I suppose that’s because by then, people were reflecting on ‘the war to end all wars’, and wanted to try to understand what it was like.  And this book is superbly written, conjuring the perfect balance between courage and fear; suffering and acceptance.  Unlike Robert Graves (Goodbye to All That) and the poet Siegfried Sassoon, Manning’s perspective is not that of the English public school officer class; through his central character Bourne, he shows us a philosophically-detached participant-observer in the ranks.  For although identified early on as ‘officer class’ because of his education, speech and bearing, this Bourne prefers ‘the anonymity of the ranks’.  Manning was uniquely positioned to portray this point-of-view because he had failed to get his commission in 1914 because of drunkenness and resigned a second attempt to serve as an officer in 1917 for the same reason.  So he spent spent most of his war in the ranks and saw action on the Somme and at Ancre.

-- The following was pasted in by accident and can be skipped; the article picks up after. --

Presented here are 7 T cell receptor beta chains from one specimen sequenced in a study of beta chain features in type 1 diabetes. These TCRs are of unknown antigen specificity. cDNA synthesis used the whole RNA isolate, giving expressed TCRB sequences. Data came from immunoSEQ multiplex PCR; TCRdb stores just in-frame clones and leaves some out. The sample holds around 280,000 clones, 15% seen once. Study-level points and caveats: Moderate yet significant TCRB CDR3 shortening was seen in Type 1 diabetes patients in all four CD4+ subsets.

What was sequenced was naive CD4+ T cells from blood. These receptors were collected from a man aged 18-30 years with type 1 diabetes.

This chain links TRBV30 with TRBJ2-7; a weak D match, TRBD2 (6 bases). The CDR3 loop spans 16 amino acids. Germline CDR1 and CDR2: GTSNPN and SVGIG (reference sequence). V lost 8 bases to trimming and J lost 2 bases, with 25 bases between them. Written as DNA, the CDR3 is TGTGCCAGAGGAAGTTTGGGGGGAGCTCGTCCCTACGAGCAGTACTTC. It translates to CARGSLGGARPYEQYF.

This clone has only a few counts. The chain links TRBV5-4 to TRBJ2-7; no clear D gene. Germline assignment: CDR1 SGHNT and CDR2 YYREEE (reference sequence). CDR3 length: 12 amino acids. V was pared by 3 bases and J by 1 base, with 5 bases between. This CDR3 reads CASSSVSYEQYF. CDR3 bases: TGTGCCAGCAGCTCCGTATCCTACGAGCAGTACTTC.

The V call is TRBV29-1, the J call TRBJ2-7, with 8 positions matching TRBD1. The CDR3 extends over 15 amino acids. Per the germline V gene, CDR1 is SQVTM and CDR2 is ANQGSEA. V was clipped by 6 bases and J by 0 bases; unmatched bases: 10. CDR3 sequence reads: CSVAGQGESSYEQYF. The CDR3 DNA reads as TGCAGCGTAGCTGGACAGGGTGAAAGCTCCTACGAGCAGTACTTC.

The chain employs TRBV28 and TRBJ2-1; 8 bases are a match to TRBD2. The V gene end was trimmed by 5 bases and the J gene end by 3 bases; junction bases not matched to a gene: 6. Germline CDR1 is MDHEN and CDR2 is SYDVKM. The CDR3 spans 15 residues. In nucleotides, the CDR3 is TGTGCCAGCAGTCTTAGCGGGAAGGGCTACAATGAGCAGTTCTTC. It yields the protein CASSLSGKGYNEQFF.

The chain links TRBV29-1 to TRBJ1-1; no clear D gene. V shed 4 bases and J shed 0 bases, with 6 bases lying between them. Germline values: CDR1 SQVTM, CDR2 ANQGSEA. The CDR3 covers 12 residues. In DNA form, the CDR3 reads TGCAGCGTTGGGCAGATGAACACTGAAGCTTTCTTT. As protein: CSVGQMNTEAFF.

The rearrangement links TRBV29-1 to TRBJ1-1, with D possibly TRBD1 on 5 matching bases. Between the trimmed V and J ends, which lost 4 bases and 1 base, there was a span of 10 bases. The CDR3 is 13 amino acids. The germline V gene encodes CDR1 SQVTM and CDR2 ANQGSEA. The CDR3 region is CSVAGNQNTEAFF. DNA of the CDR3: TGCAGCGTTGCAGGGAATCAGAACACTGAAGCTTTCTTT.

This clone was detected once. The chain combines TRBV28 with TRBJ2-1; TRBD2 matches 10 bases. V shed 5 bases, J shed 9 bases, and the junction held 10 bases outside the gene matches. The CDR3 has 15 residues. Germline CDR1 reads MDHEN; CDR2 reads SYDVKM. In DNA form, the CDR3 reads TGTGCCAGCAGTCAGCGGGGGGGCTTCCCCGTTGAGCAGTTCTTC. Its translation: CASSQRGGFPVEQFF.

Simon Caterson’s introduction notes that Manning’s tone is different to his more famous bitter anti-war contemporaries, and that the world of the novel is one where horror is normal.   But it is not unremitting horror; there are not many scenes on the front line and the men spend more time parading, marching to new positions, scrounging food and sometimes female company in the villages, and dealing with dirt and squalor.  There is a vivid scene in which Bourne, allocated the task of pulling a Lewis-gun, injures his foot when the men holding it back from the rear to prevent it from running into him as they move down a slope, lose concentration – and the step of the gun tears through his boot and into his heel.  He marches on, and then spends hours on an overcrowded train, as of course he must, but at the end of the day he needs to deal with it: